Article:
In the economic theory, the key factors of production are land, labour and capital. The key incomes from the factors of production are rent, wages, and profits. Therefore, for labour, the major income is the wages. In other words, pay is the main source of income for workers. It is an interesting topic for everyone and the level of pay, its make-up, and determination are worthy of study. There are three main forces related to the determination of relative wages: labour market, state regulation, and pay structures, payment systems inside the firm.
This essay is proposed to explain how these factors cause the relative wages. Firstly, the labour market will be introduced, including neo-classical theory, market forces (derived demand, human capital theory, non-competing groups, balkanization), and non-market forces (personal characteristics-age, sex, race; institutional factors-the state, trade unions, large employers). Secondly, this essay will introduce the state regulation, including direct forces in laws (National Minimum Wages, anti-discrimination); and indirect forces in public sector, and the knock on effect-domino effect-into the private sector.
Finally, pay structures (job evaluation), payment systems (payment by results, performance related pay) inside the firm will be introduced. Labour Market In the neo-classical theory of labour market, the labour price will be equilibrium. It is determined by the forces of supply and demand. Though there may be short-term variations, finally it will reach the balance. Therefore, according to this neo-classical market economics approach, wages should be equal (Rose, 2004:315). However, the theory doesn’t work because of many complicated factors. It causes the relative wages.
There is evidence from the Annual Survey of Hours and Earnings (ASHE) about the relative wages. For example, in the occupation of business and public service professionals, the lowest 10% gross weekly pay is 307. 4 pounds. However, the highest 10% gross weekly pay is 1076. 7 pounds. In the same occupation, there is big range of wages between the bottom 10% pay and the top 10% pay. This is because that the occupation group is badly defined, and in the private sector, there is no strong national bargaining; only enterprise-level bargaining. Why are there wage differentials? There are two main parts of factors.
One is market forces, and the other is non-market forces. In the market forces, the first factor is the derived demand. According to Burchill (1997:12), he stated that “the demand for labour is determined by its product”. For example, “if the demand for labour increases, as a result, of increased demand for its product, and therefore increased prices for the product, then wages will rise” (ibid). The second factor is the human capital theory. Human capital is a return on the investment in education and training. People can invest in themselves by formal education, training, and work experience.
They impose costs to obtain knowledge and skills. It can help them secure advantages in the future (ibid: 15). Therefore, people can benefit from the human capital to get higher wages at work. The third factor is the non-competing groups. People have their own different talents. Some people are more brilliant; some people are more athletic; others are better at manual skills. According to their intelligence, abilities, skills, they can be separated into different non-competing groups in the segmented labour market. Therefore, it causes the wage differentials (Lipsey and Chrystal, 1999:240).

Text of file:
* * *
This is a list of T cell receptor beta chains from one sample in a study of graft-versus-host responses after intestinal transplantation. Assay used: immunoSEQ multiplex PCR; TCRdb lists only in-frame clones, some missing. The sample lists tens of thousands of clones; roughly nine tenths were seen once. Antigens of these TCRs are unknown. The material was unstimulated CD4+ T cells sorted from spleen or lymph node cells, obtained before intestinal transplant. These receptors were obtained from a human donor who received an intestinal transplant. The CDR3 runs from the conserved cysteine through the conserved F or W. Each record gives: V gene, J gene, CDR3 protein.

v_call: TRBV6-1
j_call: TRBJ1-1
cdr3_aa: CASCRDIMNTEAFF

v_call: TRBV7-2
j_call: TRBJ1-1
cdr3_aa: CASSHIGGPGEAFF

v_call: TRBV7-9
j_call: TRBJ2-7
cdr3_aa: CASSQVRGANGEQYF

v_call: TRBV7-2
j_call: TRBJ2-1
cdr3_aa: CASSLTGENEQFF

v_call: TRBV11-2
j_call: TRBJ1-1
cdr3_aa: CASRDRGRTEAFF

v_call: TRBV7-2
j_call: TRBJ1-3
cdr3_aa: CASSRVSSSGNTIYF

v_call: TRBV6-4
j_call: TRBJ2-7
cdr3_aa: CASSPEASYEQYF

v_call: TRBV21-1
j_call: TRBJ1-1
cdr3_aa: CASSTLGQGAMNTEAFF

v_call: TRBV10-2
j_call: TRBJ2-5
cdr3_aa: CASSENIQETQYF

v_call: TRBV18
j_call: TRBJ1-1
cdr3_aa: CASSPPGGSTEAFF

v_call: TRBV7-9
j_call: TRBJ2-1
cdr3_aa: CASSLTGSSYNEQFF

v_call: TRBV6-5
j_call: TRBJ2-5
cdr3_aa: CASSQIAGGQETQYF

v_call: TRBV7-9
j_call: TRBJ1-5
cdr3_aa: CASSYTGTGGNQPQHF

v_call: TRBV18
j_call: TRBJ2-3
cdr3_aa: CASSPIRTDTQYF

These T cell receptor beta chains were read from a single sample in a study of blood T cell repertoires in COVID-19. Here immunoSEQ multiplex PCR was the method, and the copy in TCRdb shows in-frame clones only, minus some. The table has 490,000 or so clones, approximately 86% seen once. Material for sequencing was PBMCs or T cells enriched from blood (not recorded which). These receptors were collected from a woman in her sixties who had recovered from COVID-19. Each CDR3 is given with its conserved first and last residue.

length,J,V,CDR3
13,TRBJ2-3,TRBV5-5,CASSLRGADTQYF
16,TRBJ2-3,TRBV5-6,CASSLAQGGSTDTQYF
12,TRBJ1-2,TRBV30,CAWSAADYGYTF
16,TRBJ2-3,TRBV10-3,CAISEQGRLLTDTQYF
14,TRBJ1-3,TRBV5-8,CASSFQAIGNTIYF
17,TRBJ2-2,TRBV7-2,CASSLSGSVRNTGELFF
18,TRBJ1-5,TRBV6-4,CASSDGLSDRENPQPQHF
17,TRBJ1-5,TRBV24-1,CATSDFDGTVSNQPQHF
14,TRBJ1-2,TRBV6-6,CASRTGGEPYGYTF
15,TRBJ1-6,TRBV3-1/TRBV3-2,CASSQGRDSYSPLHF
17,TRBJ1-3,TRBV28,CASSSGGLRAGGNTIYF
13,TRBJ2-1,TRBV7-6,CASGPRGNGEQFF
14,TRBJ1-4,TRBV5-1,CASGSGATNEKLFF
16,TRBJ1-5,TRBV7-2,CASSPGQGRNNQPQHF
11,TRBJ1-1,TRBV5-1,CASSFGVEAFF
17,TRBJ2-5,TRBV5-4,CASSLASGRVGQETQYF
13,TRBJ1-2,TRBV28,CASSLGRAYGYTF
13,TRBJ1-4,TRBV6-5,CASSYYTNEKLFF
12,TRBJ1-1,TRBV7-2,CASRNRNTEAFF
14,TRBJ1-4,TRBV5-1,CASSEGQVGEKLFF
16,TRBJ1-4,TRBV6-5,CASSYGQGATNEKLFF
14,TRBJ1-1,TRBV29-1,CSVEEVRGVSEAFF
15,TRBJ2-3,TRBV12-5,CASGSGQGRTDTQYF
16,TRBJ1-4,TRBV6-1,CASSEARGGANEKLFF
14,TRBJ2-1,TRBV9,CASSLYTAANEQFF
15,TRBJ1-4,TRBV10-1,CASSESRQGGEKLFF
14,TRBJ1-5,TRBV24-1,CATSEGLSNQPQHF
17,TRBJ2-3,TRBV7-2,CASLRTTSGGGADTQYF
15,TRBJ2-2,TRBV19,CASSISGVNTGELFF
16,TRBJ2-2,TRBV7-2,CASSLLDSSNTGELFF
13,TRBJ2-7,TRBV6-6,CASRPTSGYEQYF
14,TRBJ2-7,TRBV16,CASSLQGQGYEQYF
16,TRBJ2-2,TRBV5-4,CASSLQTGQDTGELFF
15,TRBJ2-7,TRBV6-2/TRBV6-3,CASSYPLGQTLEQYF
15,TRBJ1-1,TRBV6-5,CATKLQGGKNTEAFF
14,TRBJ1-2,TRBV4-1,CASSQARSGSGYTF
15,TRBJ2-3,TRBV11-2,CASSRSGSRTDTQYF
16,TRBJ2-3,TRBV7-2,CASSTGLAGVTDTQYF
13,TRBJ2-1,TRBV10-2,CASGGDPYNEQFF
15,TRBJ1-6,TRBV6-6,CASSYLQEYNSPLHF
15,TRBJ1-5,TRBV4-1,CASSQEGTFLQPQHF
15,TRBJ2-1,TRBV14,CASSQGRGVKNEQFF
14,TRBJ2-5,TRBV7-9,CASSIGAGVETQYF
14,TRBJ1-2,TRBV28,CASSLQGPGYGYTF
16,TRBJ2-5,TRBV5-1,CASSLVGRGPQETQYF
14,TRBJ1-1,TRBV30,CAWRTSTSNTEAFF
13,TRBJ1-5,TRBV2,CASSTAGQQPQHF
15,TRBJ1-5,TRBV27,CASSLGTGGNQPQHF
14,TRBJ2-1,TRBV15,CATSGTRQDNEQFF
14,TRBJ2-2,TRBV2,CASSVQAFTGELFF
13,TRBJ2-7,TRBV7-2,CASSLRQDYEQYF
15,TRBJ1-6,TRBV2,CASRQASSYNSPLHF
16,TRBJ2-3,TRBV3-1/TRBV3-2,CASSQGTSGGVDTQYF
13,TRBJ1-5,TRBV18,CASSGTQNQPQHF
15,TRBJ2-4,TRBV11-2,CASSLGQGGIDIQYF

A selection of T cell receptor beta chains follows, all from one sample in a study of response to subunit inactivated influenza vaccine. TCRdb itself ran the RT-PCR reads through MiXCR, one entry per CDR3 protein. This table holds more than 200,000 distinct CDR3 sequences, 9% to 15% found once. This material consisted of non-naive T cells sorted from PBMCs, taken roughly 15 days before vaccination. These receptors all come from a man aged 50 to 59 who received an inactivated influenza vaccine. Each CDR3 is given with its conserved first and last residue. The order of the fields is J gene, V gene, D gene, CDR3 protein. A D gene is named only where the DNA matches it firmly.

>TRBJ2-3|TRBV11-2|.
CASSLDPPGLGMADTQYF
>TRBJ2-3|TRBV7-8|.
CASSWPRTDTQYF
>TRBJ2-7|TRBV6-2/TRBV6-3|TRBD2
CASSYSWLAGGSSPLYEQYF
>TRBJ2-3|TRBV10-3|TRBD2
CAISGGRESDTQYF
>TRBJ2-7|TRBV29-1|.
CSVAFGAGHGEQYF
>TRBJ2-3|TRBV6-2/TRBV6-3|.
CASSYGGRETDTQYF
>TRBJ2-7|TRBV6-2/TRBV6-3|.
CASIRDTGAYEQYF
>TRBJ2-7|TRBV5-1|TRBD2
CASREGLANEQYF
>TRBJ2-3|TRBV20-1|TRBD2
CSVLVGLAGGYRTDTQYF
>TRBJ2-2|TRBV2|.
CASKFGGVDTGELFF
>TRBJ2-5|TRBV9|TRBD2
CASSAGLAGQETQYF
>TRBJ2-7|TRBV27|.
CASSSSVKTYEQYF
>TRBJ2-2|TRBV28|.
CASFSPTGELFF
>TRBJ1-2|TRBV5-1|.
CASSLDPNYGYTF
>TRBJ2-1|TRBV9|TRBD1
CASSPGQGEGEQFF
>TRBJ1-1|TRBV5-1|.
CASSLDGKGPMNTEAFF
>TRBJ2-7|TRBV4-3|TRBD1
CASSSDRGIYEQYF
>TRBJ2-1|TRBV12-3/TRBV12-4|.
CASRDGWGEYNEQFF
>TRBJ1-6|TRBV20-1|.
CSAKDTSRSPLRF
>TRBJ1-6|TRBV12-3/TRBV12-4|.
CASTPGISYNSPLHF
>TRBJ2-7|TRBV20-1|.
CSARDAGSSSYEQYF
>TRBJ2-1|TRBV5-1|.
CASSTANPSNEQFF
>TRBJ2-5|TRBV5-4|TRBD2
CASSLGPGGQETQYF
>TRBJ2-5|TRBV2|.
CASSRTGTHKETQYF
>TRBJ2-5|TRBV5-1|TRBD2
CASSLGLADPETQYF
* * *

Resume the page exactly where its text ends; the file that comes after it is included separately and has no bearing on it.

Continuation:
The fourth factor is the balkanization. Some occupations have their own protectionism and set specific qualifications to form their occupation groups. For example, people who want to be doctors in UK are not easily to become doctors. This is because that there are strict requirements and doctors have the power to control the supply of labour. Therefore, it causes the balkanization in the labour market. In addition, there are non-market forces to cause the wage differentials. The first factor is the personal characteristics, such as age, sex, race etc. According to Lipsey and Chrystal (1999:239), “Incomes vary with age.
Average earnings rise until a person’s mid-40s and fall thereafter”. They also stated that “Incomes vary with sex and race. On average, men earn more than women, and members of some minority ethnic groups earn less than members of majority groups-even when differences in education and experience are allowed for” (ibid). For example, from ASHE, in the same occupation like business and public service associate professionals, the mean of the gross weekly pay for male employees is 598. 6 pounds. However, the mean of the gross weekly pay for female employees is 436 pounds.
Therefore, men always earn more than women because they always work longer hours than women who have family responsibility and can’t work as many hours as men do. The second factor is the institutional barriers to free market, such as the state, trade unions, large employers etc. The state has the national influence on the regulation of wages and so on. This will be discussed more in the next part. Trade unions are the monopolist in the labour market. They can control the supply of the labour and use collective bargaining approach to push wage up.
According to Lipsey and Chrystal (1999:239), “Workers who sell their labour in markets dominated by unions often earn more than similar persons who sell their labour in more competitive markets”. Besides, large employers can be the monopsonist in the labour market. According to Brown, Marginson, and Walsh (2003: 192), a single employer can exercise monopsony power to pay less than the competitive rate. Since large employers are the only one buyer of labour in the local labour market, they can pay less without losing the workforce to competitors. Therefore, large employers can also cause the wage differentials.